When a book and its characters linger in my mind months after I finished reading (or listening), I know it’s a keeper. Deanne Gist grabbed my full attention with FAIR PLAY. I savored every scene and chapter, often wondered where the story would go (a delicious kind of curiosity), and ultimately delivered one of the most satisfactory endings. 5 stars!
Victorian Americans not only observed Flag Day on June 14th–they created it. Flag poles on government property sported the star spangled banner. Private citizens raised the flag, draped patriotic bunting over porch rails and fences, and attended military parades. Most of all, they recalled what the American flag stands for, its symbolism, and the meaning of patriotism. The practice of observing Flag Day on June 14th, annually, had been in practice since the 1870s and become widespread, but it took well into the 20th century for a President of the United States to make the day a federal holiday.
My husband’s brother inherited a piece of antique Victorian-era furniture originally belonging to his great-grandfather. The piece has stood in the living room of my brother- and sister-in-law for many years since Grandma (the original owner’s daughter-in-law) passed away. I’ve admired the piece but didn’t recognize it was more than a glass-fronted cabinet–a writing desk!–until I saw an historic advertisement for a nearly identical piece in a nineteenth century newspaper advertisement.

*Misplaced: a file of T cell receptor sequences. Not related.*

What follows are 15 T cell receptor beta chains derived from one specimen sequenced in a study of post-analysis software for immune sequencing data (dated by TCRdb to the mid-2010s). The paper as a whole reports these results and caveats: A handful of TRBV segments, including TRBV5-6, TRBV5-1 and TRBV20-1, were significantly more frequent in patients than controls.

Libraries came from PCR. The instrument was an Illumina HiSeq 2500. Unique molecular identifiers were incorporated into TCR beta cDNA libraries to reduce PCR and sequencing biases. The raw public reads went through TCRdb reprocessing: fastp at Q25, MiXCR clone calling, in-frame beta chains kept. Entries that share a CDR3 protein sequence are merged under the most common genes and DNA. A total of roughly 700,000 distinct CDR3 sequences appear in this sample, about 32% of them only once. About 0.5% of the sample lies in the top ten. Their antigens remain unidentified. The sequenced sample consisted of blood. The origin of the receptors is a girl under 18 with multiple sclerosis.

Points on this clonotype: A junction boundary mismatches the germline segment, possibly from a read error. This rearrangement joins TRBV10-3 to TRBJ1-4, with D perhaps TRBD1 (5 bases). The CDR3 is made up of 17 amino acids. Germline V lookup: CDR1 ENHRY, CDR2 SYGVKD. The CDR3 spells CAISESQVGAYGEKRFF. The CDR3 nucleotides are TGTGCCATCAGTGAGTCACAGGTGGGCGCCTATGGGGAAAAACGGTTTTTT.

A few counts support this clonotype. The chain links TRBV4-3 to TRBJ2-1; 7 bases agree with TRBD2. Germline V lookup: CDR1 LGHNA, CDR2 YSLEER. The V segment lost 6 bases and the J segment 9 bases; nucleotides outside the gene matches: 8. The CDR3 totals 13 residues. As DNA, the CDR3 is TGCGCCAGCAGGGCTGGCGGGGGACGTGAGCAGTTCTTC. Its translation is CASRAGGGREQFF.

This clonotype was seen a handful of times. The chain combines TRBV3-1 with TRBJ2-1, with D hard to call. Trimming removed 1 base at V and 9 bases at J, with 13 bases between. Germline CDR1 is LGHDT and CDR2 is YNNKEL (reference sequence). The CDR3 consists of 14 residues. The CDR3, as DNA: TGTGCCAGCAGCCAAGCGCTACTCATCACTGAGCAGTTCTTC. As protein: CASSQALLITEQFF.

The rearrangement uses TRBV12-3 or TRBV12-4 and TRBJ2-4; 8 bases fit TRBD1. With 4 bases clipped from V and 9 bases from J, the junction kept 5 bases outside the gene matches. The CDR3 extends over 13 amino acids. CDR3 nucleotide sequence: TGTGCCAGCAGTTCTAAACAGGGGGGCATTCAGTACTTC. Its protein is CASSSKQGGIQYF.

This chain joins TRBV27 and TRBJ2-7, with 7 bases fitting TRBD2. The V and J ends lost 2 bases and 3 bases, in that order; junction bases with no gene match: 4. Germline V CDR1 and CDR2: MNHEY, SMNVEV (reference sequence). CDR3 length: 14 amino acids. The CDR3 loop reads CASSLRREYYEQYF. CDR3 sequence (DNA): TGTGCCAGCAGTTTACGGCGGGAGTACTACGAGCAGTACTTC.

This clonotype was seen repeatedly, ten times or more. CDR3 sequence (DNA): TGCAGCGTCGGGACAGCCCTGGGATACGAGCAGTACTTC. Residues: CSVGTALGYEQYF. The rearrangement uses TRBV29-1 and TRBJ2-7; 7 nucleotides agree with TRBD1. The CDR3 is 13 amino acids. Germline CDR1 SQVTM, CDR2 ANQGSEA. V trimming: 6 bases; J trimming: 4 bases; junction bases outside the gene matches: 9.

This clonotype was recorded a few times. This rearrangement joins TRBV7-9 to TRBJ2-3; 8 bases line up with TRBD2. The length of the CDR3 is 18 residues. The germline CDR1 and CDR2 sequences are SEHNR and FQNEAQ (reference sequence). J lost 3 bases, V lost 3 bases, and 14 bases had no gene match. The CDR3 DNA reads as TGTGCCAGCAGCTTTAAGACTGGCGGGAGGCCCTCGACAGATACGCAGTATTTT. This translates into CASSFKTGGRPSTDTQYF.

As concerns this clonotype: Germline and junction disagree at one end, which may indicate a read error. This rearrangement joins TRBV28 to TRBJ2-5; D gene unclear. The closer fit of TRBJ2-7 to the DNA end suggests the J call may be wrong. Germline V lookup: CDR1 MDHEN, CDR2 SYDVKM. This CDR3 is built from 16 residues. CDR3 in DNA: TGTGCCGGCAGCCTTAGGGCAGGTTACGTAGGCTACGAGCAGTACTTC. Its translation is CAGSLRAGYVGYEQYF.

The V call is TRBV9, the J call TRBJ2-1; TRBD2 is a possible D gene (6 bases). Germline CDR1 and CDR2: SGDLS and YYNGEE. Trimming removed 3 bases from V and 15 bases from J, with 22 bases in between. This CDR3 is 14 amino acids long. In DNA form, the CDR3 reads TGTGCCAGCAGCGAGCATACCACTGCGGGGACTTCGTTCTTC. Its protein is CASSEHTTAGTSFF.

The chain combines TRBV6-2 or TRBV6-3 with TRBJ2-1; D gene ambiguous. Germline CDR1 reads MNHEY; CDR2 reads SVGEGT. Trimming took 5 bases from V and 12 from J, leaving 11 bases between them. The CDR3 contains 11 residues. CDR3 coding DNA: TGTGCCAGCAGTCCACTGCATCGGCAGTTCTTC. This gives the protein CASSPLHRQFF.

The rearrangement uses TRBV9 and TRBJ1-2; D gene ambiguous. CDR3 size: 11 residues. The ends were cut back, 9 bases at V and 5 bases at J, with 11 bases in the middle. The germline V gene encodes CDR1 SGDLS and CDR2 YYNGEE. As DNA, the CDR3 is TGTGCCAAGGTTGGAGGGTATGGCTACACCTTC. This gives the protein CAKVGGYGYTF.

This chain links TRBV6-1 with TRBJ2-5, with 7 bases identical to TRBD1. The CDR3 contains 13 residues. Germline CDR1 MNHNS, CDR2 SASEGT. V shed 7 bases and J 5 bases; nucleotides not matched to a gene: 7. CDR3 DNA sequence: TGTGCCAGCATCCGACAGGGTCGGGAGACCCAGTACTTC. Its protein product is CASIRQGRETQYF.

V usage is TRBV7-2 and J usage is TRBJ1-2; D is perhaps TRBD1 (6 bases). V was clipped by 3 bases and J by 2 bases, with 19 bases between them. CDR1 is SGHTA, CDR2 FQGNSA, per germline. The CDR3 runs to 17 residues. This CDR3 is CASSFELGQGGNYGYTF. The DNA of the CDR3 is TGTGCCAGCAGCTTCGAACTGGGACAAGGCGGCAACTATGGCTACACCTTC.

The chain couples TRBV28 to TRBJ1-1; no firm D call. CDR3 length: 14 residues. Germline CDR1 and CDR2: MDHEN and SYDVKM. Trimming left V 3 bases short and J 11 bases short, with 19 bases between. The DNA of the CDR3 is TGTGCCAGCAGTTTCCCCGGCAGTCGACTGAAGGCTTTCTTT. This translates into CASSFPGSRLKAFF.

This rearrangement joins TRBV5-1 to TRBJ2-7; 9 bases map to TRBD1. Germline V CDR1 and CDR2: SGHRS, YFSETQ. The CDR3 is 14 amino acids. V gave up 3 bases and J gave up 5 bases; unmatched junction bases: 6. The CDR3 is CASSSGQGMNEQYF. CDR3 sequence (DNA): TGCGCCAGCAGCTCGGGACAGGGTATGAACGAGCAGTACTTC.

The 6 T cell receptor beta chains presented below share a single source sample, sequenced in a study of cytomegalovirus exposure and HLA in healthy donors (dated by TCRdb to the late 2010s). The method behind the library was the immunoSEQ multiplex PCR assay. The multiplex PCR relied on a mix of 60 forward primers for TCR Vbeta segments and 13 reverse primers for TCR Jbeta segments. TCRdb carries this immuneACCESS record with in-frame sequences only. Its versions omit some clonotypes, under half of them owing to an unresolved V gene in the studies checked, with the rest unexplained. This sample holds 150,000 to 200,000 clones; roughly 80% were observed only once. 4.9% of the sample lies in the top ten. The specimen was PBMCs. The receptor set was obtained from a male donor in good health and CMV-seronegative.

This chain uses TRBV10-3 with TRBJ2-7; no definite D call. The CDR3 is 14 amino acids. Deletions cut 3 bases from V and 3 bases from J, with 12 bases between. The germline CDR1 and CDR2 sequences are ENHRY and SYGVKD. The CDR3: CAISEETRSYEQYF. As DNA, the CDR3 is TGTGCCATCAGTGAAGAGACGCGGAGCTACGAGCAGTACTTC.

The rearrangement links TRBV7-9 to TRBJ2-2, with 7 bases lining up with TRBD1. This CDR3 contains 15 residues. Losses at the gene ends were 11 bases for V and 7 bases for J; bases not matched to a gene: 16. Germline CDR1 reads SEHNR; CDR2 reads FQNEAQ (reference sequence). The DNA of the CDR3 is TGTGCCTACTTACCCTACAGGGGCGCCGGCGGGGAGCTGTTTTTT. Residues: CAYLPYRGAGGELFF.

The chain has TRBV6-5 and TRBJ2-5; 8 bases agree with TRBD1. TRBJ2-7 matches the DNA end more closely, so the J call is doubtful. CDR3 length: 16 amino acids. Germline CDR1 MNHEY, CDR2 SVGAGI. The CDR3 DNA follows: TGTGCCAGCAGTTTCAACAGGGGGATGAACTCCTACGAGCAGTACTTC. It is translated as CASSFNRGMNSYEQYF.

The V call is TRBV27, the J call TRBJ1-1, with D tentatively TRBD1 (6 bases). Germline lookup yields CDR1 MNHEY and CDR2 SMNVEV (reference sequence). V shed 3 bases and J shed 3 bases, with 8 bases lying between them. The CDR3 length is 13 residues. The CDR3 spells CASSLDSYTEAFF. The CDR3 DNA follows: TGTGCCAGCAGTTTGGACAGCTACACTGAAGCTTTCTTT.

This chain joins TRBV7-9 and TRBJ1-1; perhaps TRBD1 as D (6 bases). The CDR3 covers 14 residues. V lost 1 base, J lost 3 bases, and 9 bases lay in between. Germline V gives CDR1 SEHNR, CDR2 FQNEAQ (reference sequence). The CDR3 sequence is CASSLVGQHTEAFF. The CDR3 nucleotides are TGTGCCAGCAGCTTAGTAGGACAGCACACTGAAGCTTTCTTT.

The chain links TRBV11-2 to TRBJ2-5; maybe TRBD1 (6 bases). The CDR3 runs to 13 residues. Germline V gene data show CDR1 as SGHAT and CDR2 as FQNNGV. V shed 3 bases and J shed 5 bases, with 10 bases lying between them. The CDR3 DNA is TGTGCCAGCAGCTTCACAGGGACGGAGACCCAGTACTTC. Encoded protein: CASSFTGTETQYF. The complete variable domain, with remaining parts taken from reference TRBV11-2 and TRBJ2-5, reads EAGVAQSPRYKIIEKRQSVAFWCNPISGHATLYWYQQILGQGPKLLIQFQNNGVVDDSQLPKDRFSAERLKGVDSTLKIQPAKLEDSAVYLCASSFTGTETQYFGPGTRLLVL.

This article contains newspaper advertisements with engravings, images of current antique combination desk bookcases, and our family heirloom piece. Victorian prices are compared with the modern dollar (accounting for inflation).
Flourishing in Our Midst are “Matrimonial Agencies” Which Seem to Need Attention:
Trysting Places for fools, Old and Young Which Can Be Dispensed With.
One Institution Investigated, the Vile Character of Which its Proprietors Do Not Deny.
The original newspaper article appeared in The Inter Ocean Newspaper, Chicago, Illinois, 28 August 1887.
A parade through historical newspapers taking a look at the wild and colorful history of one Charles H. Rowan, proprietor of a matrimonial agency in Milwaukee, Wisconsin in the late 1890’s. He was accused, arrested, tried, found not-guilty, allegedly bribed government officials, retried–and the story doesn’t end there.